We do have good experience in Dhaka where WSUP has been able to construct STS around an informal settlement. Our colleague from WSUP Bangladesh will be providing detail info about their initiative and experiences.

Regards

Rajeev Munankami
Senior Advisor/FSM Programme Leader
SNV Netherlands Development Organisation
M + 88 01729094702
Skype: rajeev.munankami2009

++++++++++

Shahidul Islam
June 30

Dear Colleagues

I am Shahidul Islam from SNV in Bangladesh. Here I am adding few more points to support in establishing Septage Transfer Stations (STS) for efficient collection and transportation of septage/ FS.

1. Buildings located in the narrow roads are inaccessible by the typical Vacutugs available in Bangladesh (1000 to 2000 litres) which require at least 7 feet road width (clearance). The baseline survey conducted by SNV in Khulna (2014) shows that 26% of the households have access road upto 6 feet width. This indicates that further smaller emptying devises (smaller Vacutug/ other emptying equipment) are required for these roads. In Kushtia town (250,000 population) we conducted a Rapid Technical Assessment (RTA) in one ward (there are nine wards). The assessment shows that 12% buildings have accessible roads by large Vacutug, 48% have accessible roads by medium Vacutug mounted on Tata Ace, 20% have accessible roads by smaller Vacutug mounted on three wheelers and 20% have roads too narrow for any vehicle. Here the larger Vacutugs can be used as transfer stations (mobile).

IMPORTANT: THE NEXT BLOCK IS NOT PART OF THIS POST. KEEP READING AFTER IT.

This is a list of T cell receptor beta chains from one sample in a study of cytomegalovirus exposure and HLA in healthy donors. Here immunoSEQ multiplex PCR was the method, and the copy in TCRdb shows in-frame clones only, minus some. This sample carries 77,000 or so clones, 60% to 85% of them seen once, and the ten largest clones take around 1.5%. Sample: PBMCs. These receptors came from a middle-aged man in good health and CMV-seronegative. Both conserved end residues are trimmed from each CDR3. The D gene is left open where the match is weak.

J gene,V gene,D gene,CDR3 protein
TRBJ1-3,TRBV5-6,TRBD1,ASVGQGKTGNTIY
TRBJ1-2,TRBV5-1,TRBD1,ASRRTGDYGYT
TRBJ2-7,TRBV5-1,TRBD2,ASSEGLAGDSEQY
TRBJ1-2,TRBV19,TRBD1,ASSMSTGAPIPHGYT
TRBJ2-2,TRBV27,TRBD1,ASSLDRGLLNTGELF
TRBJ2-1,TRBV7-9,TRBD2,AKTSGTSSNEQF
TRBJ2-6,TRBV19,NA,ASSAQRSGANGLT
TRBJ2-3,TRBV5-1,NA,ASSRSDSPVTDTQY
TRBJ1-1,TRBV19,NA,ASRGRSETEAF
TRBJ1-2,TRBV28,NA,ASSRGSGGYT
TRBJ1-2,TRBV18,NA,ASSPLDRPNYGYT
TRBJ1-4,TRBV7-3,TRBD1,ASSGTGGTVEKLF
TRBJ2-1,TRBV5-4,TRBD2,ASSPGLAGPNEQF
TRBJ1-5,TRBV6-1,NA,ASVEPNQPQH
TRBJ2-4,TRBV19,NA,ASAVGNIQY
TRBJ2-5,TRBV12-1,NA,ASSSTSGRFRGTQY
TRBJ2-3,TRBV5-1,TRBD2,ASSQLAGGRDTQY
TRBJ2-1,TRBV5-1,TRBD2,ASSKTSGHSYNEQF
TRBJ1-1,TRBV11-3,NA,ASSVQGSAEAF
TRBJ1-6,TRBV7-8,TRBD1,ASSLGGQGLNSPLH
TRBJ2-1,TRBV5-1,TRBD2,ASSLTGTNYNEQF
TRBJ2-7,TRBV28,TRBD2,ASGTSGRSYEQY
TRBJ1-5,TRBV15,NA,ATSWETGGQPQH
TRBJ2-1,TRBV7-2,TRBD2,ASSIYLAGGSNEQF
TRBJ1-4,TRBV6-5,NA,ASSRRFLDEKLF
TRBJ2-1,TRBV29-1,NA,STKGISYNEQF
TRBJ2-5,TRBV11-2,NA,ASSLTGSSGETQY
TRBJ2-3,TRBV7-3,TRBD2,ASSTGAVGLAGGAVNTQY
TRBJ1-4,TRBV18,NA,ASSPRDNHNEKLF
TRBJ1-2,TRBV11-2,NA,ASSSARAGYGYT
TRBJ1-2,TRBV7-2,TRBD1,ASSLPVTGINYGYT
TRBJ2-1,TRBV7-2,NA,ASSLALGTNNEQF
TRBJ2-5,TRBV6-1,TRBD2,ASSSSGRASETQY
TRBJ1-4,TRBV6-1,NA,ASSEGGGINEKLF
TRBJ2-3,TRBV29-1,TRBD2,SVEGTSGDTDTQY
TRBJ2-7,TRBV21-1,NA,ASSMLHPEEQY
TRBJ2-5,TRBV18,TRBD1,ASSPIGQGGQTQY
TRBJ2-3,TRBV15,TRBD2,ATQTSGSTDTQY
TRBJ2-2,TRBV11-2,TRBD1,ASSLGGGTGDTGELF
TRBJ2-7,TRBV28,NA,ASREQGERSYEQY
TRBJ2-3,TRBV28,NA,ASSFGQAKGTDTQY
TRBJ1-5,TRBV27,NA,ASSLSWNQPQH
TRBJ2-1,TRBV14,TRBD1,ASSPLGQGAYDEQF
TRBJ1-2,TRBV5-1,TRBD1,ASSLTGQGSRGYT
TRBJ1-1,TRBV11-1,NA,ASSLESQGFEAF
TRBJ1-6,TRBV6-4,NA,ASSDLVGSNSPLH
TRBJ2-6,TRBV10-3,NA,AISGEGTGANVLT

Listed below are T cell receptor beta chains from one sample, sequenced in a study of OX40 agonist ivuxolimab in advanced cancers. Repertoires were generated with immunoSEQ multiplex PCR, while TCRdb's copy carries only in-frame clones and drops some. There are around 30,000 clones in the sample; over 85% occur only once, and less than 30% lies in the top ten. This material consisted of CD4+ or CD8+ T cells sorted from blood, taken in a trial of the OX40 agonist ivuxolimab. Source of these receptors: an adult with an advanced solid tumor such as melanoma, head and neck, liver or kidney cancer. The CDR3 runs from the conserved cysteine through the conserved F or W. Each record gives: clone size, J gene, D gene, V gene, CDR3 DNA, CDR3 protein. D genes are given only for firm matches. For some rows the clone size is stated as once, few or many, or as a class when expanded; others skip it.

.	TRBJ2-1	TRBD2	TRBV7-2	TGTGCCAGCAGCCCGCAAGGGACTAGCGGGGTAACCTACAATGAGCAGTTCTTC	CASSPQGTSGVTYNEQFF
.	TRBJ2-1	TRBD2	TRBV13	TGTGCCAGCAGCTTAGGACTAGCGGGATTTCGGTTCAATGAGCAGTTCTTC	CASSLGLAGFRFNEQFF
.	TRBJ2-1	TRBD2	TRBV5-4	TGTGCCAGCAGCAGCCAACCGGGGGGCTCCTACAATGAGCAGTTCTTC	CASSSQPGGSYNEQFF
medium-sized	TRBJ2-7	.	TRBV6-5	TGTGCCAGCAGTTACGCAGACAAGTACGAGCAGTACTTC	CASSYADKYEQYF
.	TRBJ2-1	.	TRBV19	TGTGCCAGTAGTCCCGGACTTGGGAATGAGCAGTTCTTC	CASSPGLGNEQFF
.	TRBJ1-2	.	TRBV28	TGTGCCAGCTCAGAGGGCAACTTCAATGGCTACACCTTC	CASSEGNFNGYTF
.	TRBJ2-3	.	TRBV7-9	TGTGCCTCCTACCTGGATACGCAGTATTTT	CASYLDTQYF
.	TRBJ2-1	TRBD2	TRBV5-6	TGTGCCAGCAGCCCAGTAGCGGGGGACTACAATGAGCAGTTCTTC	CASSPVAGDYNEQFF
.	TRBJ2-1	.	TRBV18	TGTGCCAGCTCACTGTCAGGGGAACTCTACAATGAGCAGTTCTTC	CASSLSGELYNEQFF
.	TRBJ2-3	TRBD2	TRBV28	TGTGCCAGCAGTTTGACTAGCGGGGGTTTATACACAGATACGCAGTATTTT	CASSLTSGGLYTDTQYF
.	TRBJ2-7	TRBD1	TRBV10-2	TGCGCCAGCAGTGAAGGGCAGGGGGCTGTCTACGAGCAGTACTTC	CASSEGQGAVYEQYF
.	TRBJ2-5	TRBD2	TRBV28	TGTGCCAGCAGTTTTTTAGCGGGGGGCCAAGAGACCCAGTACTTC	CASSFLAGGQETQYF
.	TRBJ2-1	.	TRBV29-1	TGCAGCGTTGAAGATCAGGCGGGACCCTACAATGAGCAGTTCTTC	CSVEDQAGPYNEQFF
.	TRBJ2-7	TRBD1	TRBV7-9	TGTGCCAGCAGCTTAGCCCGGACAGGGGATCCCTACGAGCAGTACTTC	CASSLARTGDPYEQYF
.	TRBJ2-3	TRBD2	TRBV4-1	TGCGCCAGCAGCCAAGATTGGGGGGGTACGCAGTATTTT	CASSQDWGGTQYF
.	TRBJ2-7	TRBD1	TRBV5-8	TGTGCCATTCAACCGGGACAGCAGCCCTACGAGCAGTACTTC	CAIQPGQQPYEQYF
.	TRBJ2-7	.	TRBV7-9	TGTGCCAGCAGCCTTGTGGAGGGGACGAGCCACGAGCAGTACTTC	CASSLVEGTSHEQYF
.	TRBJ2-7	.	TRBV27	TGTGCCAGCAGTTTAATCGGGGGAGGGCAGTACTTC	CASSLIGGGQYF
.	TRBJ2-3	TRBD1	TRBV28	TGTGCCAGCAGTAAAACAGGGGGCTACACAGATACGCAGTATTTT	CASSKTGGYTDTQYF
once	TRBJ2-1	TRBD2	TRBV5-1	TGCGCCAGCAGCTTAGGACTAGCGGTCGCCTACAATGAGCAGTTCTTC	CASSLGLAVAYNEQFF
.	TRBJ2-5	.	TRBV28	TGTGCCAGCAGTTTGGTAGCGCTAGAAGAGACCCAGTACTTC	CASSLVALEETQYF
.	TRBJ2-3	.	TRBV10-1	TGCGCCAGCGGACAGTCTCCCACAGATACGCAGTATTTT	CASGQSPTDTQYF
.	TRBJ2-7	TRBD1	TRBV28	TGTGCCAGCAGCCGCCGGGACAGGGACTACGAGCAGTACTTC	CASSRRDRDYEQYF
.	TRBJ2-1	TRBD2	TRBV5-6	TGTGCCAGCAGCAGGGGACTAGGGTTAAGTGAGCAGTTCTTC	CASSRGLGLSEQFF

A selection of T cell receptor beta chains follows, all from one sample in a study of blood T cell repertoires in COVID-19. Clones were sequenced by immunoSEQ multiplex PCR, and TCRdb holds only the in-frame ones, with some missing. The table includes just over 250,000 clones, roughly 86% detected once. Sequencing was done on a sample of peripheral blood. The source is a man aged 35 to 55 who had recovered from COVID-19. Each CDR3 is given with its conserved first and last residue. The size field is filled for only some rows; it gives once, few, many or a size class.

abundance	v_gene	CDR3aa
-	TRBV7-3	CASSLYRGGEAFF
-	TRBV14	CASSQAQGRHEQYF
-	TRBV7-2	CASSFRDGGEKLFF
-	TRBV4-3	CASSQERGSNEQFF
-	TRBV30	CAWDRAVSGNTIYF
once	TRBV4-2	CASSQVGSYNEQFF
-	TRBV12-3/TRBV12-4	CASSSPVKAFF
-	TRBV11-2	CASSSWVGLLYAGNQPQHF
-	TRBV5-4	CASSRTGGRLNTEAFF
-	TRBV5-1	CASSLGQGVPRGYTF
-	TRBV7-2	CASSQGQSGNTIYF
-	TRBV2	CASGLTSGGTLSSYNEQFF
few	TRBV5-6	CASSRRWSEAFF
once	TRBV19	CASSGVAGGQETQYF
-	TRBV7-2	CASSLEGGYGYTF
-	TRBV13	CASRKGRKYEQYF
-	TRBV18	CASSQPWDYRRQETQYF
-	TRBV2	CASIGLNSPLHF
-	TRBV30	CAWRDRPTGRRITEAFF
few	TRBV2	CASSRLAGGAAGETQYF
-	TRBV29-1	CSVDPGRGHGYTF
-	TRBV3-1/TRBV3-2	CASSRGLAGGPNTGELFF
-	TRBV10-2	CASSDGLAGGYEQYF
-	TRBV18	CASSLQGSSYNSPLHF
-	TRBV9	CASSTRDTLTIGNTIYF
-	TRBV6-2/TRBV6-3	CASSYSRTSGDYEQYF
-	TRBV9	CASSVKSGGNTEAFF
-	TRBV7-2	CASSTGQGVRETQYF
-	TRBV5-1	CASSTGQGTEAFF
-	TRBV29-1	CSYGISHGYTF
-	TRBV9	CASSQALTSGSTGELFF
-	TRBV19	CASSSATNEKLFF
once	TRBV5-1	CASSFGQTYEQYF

2. Designated site in Khulna is located 8 KM away from the nearest part and 15KM from the distant part. It is impractical to travel to the designated site by the smaller devises as it has an impact fuel, time, and traffic. Incentives/ enforcement will hardly work to ensure that FS is being disposed of into the designated site using the smaller ones (even the existing ones with 1000m3).

3. STS will help the emptiers to do the business in a site within shorter period of time where multiple trips are required (because of short trips). A standard septic tank requires 4-5 trips by the 1000 litre Vcutug. Hence service users will also require to spend less time for this purpose.

4. Most of the cities and larger towns in Bangladesh have primary collection system of solid/ kitchen waste. Local NGOs or small entrepreneurs have been doing this business quite successfully with their small investment. City Authorities do the secondary transfer. Establishing Septage Transfer Stations will encourage local small entrepreneurs, CBOs or local NGOs to do the primary collection of FS/ septage as business.

However I also recognize challenges where land is scare to establish STS, people do not agree to establish it next to their premises, proper O&M, high ground water table, etc.

Regards,

Md. Shahidul Islam │ Governance Advisor - Bangladesh
SNV Netherlands Development Organisation
Programme Office: House 345│Road 2│Sonadanga R/A 2nd phase│Khulna│Bangladesh
Country Office: 55 Shahid Suhrawardi Avenue│ Baridhara | Dhaka 1212 | Bangladesh
T: +88 041 730789 │ M: +88 01713 036799 │ Skype: shahidul-khulna
E: This email address is being protected from spambots. You need JavaScript enabled to view it. <This email address is being protected from spambots. You need JavaScript enabled to view it.> │ www.snvworld.org/bangladesh

+++++++++++

Reza Patwary
June 30

Greetings!

This is Reza Patwary from SNV Bangladesh.

From the posits earlier, it is evident that there are few issues attached with the Establishment of a Septage Transfer Stations.